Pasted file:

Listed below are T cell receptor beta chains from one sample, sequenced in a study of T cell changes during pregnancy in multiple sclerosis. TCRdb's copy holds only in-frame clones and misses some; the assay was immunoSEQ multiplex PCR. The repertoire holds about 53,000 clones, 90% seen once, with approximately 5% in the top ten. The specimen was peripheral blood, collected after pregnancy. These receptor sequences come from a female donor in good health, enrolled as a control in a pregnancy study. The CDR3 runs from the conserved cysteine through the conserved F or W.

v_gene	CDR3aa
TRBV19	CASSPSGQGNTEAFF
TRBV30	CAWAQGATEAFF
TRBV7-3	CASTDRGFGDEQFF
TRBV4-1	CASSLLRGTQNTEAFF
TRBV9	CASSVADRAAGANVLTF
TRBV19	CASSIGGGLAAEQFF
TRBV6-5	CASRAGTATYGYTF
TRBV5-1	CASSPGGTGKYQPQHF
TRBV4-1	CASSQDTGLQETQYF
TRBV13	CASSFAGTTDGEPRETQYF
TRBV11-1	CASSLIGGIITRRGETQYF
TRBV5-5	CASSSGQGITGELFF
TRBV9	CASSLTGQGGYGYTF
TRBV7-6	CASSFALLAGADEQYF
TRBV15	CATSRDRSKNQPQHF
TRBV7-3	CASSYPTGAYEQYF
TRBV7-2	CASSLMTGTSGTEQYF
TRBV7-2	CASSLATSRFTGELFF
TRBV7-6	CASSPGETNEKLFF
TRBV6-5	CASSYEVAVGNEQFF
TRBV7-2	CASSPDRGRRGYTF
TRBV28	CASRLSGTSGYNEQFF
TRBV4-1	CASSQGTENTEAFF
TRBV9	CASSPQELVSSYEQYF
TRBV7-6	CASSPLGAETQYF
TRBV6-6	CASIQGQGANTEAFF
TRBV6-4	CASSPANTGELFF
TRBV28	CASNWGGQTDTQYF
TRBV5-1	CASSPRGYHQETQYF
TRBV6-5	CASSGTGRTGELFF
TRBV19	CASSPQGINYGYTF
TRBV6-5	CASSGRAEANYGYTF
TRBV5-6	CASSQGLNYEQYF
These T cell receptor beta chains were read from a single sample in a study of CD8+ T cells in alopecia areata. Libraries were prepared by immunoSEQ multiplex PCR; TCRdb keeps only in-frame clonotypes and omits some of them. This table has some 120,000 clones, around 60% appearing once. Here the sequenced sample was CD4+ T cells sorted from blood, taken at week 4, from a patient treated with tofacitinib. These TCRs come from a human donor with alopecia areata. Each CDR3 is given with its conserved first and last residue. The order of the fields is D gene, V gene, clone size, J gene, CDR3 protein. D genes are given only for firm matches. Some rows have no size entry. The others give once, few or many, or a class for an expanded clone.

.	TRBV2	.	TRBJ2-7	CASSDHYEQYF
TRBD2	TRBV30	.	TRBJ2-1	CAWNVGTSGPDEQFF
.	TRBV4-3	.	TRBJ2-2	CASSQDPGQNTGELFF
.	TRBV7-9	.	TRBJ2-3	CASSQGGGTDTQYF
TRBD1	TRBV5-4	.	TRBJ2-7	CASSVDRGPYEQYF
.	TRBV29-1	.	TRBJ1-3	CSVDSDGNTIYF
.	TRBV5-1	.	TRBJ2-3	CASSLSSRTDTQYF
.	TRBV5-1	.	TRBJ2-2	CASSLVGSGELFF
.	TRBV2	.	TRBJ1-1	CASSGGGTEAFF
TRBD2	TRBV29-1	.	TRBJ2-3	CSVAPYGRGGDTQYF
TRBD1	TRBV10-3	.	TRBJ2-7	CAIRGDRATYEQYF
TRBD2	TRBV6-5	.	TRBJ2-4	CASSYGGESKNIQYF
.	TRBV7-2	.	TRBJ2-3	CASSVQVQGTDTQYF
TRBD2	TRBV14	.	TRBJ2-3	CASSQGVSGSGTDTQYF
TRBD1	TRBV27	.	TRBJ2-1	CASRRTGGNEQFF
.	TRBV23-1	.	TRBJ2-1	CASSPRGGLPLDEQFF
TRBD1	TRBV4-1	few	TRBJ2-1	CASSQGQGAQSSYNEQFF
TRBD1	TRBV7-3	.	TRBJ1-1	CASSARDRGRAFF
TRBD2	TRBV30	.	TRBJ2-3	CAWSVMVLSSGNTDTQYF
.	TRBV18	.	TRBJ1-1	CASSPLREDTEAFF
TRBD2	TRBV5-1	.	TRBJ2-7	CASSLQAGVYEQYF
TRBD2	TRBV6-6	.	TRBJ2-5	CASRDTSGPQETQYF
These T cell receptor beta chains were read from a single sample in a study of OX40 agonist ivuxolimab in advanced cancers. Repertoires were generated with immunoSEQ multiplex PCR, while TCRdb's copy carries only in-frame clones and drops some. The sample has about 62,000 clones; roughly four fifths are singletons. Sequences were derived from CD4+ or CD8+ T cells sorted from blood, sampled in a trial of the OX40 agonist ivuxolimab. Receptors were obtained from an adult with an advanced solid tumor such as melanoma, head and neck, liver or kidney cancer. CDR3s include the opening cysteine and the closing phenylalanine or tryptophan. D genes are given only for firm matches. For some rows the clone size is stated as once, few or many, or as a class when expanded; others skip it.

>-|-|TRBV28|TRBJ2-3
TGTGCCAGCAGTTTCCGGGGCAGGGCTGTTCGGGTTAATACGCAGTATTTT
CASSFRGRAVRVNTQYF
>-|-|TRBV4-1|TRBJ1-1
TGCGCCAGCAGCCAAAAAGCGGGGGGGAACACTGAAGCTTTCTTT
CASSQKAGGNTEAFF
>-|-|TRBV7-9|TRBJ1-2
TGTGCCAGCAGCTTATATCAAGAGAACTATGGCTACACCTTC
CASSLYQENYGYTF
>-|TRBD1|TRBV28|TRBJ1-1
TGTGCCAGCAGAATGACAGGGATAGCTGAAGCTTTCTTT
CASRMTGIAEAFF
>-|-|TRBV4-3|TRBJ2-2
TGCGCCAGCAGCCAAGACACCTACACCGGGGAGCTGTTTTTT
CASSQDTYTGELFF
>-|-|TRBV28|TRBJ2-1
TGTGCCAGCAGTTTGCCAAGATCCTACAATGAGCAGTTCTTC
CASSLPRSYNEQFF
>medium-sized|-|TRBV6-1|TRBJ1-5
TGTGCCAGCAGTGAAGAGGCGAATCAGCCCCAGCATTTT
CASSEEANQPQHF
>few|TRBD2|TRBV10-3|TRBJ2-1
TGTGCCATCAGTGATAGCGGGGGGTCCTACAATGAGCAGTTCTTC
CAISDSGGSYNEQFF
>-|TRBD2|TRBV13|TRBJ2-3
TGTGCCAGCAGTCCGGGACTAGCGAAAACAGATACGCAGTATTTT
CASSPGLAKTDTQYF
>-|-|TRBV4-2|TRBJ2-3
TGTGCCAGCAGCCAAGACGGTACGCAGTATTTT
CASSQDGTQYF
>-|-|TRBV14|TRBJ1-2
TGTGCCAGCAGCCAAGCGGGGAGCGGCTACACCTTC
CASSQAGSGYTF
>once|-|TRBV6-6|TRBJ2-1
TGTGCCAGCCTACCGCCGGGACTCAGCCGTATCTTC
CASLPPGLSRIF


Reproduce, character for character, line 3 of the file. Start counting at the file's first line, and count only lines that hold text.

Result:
TRBV19	CASSPSGQGNTEAFF